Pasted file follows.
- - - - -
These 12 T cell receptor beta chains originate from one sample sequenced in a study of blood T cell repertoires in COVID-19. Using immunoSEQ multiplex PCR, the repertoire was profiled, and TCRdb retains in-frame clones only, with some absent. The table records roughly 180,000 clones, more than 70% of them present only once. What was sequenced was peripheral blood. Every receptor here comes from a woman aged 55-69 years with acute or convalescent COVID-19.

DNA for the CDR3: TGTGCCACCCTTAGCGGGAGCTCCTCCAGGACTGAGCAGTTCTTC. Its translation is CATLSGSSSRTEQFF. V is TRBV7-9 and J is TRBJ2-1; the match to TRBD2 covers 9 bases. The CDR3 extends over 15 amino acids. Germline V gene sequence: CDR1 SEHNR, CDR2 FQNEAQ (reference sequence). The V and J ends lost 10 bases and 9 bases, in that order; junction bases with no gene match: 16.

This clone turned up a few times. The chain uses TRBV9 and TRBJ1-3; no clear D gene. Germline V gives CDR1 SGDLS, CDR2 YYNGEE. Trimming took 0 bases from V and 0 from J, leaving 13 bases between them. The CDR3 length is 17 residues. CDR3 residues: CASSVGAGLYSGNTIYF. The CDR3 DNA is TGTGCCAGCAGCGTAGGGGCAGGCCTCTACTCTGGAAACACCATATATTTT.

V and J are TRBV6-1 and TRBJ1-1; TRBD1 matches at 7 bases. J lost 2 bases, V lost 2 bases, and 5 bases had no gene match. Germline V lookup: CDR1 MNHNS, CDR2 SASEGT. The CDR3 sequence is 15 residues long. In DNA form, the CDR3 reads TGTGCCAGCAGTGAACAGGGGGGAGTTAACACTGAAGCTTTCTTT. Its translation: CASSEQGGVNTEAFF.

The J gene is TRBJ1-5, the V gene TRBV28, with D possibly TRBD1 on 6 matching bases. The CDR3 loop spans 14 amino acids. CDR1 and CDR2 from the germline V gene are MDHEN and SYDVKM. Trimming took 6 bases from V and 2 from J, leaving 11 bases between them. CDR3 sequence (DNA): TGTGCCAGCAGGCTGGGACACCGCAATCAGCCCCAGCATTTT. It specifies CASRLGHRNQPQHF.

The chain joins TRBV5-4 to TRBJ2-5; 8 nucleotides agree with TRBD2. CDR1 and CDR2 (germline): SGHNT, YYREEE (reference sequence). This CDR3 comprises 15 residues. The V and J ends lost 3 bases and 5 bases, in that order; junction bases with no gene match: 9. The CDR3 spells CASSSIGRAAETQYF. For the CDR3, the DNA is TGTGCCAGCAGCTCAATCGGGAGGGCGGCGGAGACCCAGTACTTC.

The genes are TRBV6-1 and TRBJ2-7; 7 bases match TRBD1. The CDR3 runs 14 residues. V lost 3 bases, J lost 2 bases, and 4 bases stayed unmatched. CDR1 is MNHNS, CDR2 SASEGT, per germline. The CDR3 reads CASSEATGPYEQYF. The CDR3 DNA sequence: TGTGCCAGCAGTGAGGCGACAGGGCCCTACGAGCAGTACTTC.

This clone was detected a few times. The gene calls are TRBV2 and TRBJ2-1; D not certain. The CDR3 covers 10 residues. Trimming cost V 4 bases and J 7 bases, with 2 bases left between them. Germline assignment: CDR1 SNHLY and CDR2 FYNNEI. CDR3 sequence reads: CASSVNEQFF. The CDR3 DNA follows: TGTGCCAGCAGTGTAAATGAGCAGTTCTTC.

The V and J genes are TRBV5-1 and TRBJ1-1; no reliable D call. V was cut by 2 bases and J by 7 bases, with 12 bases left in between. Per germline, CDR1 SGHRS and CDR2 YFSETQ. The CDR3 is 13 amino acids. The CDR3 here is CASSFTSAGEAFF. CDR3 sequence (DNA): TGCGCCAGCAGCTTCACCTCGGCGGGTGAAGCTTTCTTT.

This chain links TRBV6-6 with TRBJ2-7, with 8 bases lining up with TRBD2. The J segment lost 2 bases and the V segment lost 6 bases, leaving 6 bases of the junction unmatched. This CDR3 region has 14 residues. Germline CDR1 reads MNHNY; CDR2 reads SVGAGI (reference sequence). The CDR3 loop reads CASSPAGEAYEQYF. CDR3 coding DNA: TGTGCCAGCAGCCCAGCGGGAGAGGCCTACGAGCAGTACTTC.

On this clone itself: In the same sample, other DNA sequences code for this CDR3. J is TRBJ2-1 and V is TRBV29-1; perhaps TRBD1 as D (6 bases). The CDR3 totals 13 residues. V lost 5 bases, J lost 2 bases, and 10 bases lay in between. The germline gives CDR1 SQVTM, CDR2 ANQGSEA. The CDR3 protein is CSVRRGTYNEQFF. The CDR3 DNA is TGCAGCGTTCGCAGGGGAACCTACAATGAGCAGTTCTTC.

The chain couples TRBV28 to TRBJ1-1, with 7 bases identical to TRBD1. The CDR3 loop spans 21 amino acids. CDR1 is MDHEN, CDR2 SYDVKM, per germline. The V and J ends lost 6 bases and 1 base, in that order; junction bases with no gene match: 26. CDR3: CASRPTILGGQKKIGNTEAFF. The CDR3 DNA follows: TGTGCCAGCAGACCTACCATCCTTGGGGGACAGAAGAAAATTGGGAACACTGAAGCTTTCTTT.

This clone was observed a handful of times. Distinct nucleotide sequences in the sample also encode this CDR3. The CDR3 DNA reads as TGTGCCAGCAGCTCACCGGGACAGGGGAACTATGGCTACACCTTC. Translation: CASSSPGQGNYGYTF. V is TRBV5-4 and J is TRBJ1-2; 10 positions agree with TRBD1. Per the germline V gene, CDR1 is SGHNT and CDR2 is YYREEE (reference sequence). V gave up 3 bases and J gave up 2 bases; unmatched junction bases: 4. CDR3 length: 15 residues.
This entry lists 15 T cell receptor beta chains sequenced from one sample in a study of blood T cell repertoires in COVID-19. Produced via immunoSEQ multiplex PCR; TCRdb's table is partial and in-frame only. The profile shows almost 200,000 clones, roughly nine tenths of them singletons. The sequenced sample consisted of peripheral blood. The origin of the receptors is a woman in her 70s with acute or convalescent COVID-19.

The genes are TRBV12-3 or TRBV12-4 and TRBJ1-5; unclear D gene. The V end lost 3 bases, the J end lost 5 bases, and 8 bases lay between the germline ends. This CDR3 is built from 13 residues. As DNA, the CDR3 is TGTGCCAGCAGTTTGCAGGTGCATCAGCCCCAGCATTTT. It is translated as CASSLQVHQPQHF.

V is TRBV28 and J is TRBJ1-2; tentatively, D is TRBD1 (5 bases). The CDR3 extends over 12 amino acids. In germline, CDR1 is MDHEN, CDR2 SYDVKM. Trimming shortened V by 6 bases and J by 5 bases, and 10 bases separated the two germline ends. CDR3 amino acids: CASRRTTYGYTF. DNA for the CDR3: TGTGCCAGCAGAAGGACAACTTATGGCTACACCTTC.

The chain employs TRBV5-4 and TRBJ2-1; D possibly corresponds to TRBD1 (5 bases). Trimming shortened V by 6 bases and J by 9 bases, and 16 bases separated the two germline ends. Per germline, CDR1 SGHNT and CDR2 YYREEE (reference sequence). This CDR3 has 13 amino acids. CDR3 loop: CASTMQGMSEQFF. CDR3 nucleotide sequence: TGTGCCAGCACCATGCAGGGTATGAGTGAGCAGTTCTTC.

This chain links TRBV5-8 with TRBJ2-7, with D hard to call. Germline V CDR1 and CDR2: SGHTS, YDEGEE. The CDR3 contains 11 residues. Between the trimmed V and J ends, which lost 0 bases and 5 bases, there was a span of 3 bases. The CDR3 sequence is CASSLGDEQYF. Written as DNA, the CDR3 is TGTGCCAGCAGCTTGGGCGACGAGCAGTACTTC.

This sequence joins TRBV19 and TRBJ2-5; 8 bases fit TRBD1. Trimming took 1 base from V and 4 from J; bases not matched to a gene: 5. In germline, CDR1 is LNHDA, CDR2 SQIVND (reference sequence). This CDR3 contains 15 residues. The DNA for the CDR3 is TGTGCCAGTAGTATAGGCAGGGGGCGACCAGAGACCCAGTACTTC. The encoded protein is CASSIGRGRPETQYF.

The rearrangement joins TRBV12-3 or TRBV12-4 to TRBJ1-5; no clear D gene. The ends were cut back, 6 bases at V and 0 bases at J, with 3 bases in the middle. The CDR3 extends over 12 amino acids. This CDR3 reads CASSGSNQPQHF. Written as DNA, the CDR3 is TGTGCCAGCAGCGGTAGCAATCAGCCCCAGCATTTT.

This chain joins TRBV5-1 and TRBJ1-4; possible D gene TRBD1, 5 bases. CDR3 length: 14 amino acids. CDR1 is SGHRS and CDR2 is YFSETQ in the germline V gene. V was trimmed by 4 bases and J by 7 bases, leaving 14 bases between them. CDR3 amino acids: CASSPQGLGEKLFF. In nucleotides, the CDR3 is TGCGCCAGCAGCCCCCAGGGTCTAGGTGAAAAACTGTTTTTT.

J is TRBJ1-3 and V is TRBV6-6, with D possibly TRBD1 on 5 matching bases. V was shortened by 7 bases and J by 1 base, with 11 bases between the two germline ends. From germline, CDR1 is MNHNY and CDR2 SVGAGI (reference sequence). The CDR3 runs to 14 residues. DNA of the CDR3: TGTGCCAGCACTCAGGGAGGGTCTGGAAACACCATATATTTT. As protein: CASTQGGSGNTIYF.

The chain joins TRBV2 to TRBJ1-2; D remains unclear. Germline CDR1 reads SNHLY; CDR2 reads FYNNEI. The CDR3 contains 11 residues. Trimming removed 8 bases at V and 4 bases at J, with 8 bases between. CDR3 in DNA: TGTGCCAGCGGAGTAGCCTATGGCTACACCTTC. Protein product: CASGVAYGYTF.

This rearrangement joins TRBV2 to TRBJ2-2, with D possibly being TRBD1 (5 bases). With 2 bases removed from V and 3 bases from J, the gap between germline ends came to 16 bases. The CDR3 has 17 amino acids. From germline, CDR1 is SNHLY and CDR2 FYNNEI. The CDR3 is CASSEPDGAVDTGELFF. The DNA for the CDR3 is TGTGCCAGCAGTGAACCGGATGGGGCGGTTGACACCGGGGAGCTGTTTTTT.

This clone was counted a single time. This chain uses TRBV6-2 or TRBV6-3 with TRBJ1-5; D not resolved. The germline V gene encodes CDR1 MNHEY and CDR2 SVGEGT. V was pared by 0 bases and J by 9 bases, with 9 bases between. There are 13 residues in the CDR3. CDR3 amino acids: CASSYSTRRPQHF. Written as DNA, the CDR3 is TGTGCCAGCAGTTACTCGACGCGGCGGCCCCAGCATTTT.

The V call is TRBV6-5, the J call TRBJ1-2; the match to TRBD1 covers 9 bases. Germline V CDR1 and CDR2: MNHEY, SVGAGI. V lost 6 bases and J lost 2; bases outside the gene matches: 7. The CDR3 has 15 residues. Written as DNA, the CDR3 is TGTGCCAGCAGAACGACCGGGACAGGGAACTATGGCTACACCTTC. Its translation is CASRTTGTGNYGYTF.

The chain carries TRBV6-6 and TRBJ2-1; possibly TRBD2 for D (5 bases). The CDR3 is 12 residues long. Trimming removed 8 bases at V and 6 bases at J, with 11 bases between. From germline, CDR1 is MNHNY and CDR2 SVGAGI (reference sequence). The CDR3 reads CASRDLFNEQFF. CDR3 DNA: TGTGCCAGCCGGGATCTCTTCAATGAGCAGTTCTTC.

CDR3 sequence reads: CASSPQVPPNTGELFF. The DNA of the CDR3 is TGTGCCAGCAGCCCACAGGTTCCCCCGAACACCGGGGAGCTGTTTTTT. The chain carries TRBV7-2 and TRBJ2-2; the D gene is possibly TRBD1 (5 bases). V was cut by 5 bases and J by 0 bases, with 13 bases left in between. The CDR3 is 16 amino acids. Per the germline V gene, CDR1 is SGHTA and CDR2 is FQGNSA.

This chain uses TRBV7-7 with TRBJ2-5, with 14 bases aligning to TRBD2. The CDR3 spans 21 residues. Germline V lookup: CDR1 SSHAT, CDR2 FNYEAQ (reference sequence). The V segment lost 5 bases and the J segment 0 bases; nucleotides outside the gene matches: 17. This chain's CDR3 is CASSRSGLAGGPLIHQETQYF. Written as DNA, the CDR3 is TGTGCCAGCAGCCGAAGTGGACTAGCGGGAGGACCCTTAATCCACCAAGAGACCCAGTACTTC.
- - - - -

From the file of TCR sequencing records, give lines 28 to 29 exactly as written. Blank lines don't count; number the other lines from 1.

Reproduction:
CDR3 sequence reads: CASSPQVPPNTGELFF. The DNA of the CDR3 is TGTGCCAGCAGCCCACAGGTTCCCCCGAACACCGGGGAGCTGTTTTTT. The chain carries TRBV7-2 and TRBJ2-2; the D gene is possibly TRBD1 (5 bases). V was cut by 5 bases and J by 0 bases, with 13 bases left in between. The CDR3 is 16 amino acids. Per the germline V gene, CDR1 is SGHTA and CDR2 is FQGNSA.

This chain uses TRBV7-7 with TRBJ2-5, with 14 bases aligning to TRBD2. The CDR3 spans 21 residues. Germline V lookup: CDR1 SSHAT, CDR2 FNYEAQ (reference sequence). The V segment lost 5 bases and the J segment 0 bases; nucleotides outside the gene matches: 17. This chain's CDR3 is CASSRSGLAGGPLIHQETQYF. Written as DNA, the CDR3 is TGTGCCAGCAGCCGAAGTGGACTAGCGGGAGGACCCTTAATCCACCAAGAGACCCAGTACTTC.